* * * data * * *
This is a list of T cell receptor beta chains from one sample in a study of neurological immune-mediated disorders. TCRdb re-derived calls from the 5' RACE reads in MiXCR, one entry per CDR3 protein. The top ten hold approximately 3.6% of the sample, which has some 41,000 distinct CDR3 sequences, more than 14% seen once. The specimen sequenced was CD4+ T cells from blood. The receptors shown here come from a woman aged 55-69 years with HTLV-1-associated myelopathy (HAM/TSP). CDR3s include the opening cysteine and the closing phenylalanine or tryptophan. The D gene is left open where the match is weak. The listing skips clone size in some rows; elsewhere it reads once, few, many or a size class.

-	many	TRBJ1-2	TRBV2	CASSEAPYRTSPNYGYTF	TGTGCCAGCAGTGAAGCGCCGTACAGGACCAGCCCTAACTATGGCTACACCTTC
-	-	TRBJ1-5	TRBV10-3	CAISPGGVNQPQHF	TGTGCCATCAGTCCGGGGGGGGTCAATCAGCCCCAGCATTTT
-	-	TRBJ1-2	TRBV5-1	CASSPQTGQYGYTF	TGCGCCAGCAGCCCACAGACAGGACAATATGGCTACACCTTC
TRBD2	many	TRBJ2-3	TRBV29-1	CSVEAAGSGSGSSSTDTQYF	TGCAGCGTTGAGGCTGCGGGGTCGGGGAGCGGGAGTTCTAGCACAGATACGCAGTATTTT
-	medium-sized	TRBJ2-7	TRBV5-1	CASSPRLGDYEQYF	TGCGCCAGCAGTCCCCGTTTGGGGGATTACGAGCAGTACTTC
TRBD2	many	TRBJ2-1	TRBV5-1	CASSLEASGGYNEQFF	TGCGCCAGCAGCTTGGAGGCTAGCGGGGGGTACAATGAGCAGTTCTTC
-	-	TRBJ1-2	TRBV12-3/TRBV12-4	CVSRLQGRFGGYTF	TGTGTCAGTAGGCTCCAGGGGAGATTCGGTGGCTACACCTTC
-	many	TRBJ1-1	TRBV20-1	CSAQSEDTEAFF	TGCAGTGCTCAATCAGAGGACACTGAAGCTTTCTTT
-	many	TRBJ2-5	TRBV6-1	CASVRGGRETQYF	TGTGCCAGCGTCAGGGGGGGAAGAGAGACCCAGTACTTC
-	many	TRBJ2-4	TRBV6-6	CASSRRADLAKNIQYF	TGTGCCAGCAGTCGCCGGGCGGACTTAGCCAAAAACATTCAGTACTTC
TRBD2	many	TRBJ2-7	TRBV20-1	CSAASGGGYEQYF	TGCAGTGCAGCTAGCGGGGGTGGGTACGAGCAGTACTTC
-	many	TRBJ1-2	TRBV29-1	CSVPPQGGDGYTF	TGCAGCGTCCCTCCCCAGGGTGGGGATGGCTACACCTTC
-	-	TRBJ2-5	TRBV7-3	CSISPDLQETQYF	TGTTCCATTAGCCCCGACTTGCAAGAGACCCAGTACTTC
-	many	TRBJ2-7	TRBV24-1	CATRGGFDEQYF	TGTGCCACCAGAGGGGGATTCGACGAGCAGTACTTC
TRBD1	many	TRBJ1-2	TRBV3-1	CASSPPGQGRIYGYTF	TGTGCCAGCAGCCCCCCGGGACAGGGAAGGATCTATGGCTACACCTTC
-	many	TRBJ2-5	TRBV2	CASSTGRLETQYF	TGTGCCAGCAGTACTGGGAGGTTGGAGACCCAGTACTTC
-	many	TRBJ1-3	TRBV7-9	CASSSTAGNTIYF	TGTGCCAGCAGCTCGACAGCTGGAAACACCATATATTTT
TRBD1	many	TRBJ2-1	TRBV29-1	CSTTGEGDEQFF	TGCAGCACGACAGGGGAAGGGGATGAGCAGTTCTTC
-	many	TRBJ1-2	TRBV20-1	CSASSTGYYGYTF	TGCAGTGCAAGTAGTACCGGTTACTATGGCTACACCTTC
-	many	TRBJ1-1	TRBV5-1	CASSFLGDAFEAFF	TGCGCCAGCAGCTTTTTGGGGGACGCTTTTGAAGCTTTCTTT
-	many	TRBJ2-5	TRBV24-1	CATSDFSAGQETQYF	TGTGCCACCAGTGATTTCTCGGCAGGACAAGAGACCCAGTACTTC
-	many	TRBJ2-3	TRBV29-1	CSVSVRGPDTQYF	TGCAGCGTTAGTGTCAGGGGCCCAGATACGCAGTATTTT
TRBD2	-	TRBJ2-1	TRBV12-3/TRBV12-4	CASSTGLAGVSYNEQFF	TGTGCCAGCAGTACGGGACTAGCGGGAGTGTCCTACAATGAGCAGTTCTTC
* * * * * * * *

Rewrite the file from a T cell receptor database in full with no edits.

This is a list of T cell receptor beta chains from one sample in a study of neurological immune-mediated disorders. TCRdb re-derived calls from the 5' RACE reads in MiXCR, one entry per CDR3 protein. The top ten hold approximately 3.6% of the sample, which has some 41,000 distinct CDR3 sequences, more than 14% seen once. The specimen sequenced was CD4+ T cells from blood. The receptors shown here come from a woman aged 55-69 years with HTLV-1-associated myelopathy (HAM/TSP). CDR3s include the opening cysteine and the closing phenylalanine or tryptophan. The D gene is left open where the match is weak. The listing skips clone size in some rows; elsewhere it reads once, few, many or a size class.

-	many	TRBJ1-2	TRBV2	CASSEAPYRTSPNYGYTF	TGTGCCAGCAGTGAAGCGCCGTACAGGACCAGCCCTAACTATGGCTACACCTTC
-	-	TRBJ1-5	TRBV10-3	CAISPGGVNQPQHF	TGTGCCATCAGTCCGGGGGGGGTCAATCAGCCCCAGCATTTT
-	-	TRBJ1-2	TRBV5-1	CASSPQTGQYGYTF	TGCGCCAGCAGCCCACAGACAGGACAATATGGCTACACCTTC
TRBD2	many	TRBJ2-3	TRBV29-1	CSVEAAGSGSGSSSTDTQYF	TGCAGCGTTGAGGCTGCGGGGTCGGGGAGCGGGAGTTCTAGCACAGATACGCAGTATTTT
-	medium-sized	TRBJ2-7	TRBV5-1	CASSPRLGDYEQYF	TGCGCCAGCAGTCCCCGTTTGGGGGATTACGAGCAGTACTTC
TRBD2	many	TRBJ2-1	TRBV5-1	CASSLEASGGYNEQFF	TGCGCCAGCAGCTTGGAGGCTAGCGGGGGGTACAATGAGCAGTTCTTC
-	-	TRBJ1-2	TRBV12-3/TRBV12-4	CVSRLQGRFGGYTF	TGTGTCAGTAGGCTCCAGGGGAGATTCGGTGGCTACACCTTC
-	many	TRBJ1-1	TRBV20-1	CSAQSEDTEAFF	TGCAGTGCTCAATCAGAGGACACTGAAGCTTTCTTT
-	many	TRBJ2-5	TRBV6-1	CASVRGGRETQYF	TGTGCCAGCGTCAGGGGGGGAAGAGAGACCCAGTACTTC
-	many	TRBJ2-4	TRBV6-6	CASSRRADLAKNIQYF	TGTGCCAGCAGTCGCCGGGCGGACTTAGCCAAAAACATTCAGTACTTC
TRBD2	many	TRBJ2-7	TRBV20-1	CSAASGGGYEQYF	TGCAGTGCAGCTAGCGGGGGTGGGTACGAGCAGTACTTC
-	many	TRBJ1-2	TRBV29-1	CSVPPQGGDGYTF	TGCAGCGTCCCTCCCCAGGGTGGGGATGGCTACACCTTC
-	-	TRBJ2-5	TRBV7-3	CSISPDLQETQYF	TGTTCCATTAGCCCCGACTTGCAAGAGACCCAGTACTTC
-	many	TRBJ2-7	TRBV24-1	CATRGGFDEQYF	TGTGCCACCAGAGGGGGATTCGACGAGCAGTACTTC
TRBD1	many	TRBJ1-2	TRBV3-1	CASSPPGQGRIYGYTF	TGTGCCAGCAGCCCCCCGGGACAGGGAAGGATCTATGGCTACACCTTC
-	many	TRBJ2-5	TRBV2	CASSTGRLETQYF	TGTGCCAGCAGTACTGGGAGGTTGGAGACCCAGTACTTC
-	many	TRBJ1-3	TRBV7-9	CASSSTAGNTIYF	TGTGCCAGCAGCTCGACAGCTGGAAACACCATATATTTT
TRBD1	many	TRBJ2-1	TRBV29-1	CSTTGEGDEQFF	TGCAGCACGACAGGGGAAGGGGATGAGCAGTTCTTC
-	many	TRBJ1-2	TRBV20-1	CSASSTGYYGYTF	TGCAGTGCAAGTAGTACCGGTTACTATGGCTACACCTTC
-	many	TRBJ1-1	TRBV5-1	CASSFLGDAFEAFF	TGCGCCAGCAGCTTTTTGGGGGACGCTTTTGAAGCTTTCTTT
-	many	TRBJ2-5	TRBV24-1	CATSDFSAGQETQYF	TGTGCCACCAGTGATTTCTCGGCAGGACAAGAGACCCAGTACTTC
-	many	TRBJ2-3	TRBV29-1	CSVSVRGPDTQYF	TGCAGCGTTAGTGTCAGGGGCCCAGATACGCAGTATTTT
TRBD2	-	TRBJ2-1	TRBV12-3/TRBV12-4	CASSTGLAGVSYNEQFF	TGTGCCAGCAGTACGGGACTAGCGGGAGTGTCCTACAATGAGCAGTTCTTC